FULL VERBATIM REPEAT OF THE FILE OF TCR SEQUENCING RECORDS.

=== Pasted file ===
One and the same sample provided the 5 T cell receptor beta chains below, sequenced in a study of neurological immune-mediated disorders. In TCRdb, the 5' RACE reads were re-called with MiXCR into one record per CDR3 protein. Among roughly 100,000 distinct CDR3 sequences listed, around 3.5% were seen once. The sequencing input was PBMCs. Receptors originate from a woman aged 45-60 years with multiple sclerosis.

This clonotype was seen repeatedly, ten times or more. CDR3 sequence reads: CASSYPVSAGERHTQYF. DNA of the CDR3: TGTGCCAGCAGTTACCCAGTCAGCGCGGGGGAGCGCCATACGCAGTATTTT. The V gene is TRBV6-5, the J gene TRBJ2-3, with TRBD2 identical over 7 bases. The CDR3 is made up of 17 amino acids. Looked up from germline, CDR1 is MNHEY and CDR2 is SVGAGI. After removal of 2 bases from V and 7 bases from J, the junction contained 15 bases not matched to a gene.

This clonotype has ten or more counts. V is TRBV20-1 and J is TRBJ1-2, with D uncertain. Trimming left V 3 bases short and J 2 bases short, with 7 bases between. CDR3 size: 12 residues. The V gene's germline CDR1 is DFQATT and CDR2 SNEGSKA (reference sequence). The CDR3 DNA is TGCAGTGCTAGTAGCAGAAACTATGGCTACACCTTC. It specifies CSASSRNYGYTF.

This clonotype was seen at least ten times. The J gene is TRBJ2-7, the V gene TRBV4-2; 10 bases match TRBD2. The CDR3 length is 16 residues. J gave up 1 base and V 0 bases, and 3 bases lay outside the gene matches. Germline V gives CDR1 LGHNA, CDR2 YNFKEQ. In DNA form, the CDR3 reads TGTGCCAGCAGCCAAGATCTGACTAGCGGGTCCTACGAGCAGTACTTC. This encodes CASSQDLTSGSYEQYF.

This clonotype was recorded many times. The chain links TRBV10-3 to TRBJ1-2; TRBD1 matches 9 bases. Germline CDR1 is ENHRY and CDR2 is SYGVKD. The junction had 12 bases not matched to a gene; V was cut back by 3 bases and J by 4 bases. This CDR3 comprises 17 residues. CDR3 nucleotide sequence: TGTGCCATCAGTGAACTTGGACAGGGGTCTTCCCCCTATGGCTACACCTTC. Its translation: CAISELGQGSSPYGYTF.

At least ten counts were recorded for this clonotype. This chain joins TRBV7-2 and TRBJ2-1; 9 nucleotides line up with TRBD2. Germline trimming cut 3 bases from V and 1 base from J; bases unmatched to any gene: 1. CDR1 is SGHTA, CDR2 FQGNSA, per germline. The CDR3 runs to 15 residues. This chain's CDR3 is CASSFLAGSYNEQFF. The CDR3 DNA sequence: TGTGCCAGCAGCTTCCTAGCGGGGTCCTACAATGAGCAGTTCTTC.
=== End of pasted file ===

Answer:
One and the same sample provided the 5 T cell receptor beta chains below, sequenced in a study of neurological immune-mediated disorders. In TCRdb, the 5' RACE reads were re-called with MiXCR into one record per CDR3 protein. Among roughly 100,000 distinct CDR3 sequences listed, around 3.5% were seen once. The sequencing input was PBMCs. Receptors originate from a woman aged 45-60 years with multiple sclerosis.

This clonotype was seen repeatedly, ten times or more. CDR3 sequence reads: CASSYPVSAGERHTQYF. DNA of the CDR3: TGTGCCAGCAGTTACCCAGTCAGCGCGGGGGAGCGCCATACGCAGTATTTT. The V gene is TRBV6-5, the J gene TRBJ2-3, with TRBD2 identical over 7 bases. The CDR3 is made up of 17 amino acids. Looked up from germline, CDR1 is MNHEY and CDR2 is SVGAGI. After removal of 2 bases from V and 7 bases from J, the junction contained 15 bases not matched to a gene.

This clonotype has ten or more counts. V is TRBV20-1 and J is TRBJ1-2, with D uncertain. Trimming left V 3 bases short and J 2 bases short, with 7 bases between. CDR3 size: 12 residues. The V gene's germline CDR1 is DFQATT and CDR2 SNEGSKA (reference sequence). The CDR3 DNA is TGCAGTGCTAGTAGCAGAAACTATGGCTACACCTTC. It specifies CSASSRNYGYTF.

This clonotype was seen at least ten times. The J gene is TRBJ2-7, the V gene TRBV4-2; 10 bases match TRBD2. The CDR3 length is 16 residues. J gave up 1 base and V 0 bases, and 3 bases lay outside the gene matches. Germline V gives CDR1 LGHNA, CDR2 YNFKEQ. In DNA form, the CDR3 reads TGTGCCAGCAGCCAAGATCTGACTAGCGGGTCCTACGAGCAGTACTTC. This encodes CASSQDLTSGSYEQYF.

This clonotype was recorded many times. The chain links TRBV10-3 to TRBJ1-2; TRBD1 matches 9 bases. Germline CDR1 is ENHRY and CDR2 is SYGVKD. The junction had 12 bases not matched to a gene; V was cut back by 3 bases and J by 4 bases. This CDR3 comprises 17 residues. CDR3 nucleotide sequence: TGTGCCATCAGTGAACTTGGACAGGGGTCTTCCCCCTATGGCTACACCTTC. Its translation: CAISELGQGSSPYGYTF.

At least ten counts were recorded for this clonotype. This chain joins TRBV7-2 and TRBJ2-1; 9 nucleotides line up with TRBD2. Germline trimming cut 3 bases from V and 1 base from J; bases unmatched to any gene: 1. CDR1 is SGHTA, CDR2 FQGNSA, per germline. The CDR3 runs to 15 residues. This chain's CDR3 is CASSFLAGSYNEQFF. The CDR3 DNA sequence: TGTGCCAGCAGCTTCCTAGCGGGGTCCTACAATGAGCAGTTCTTC.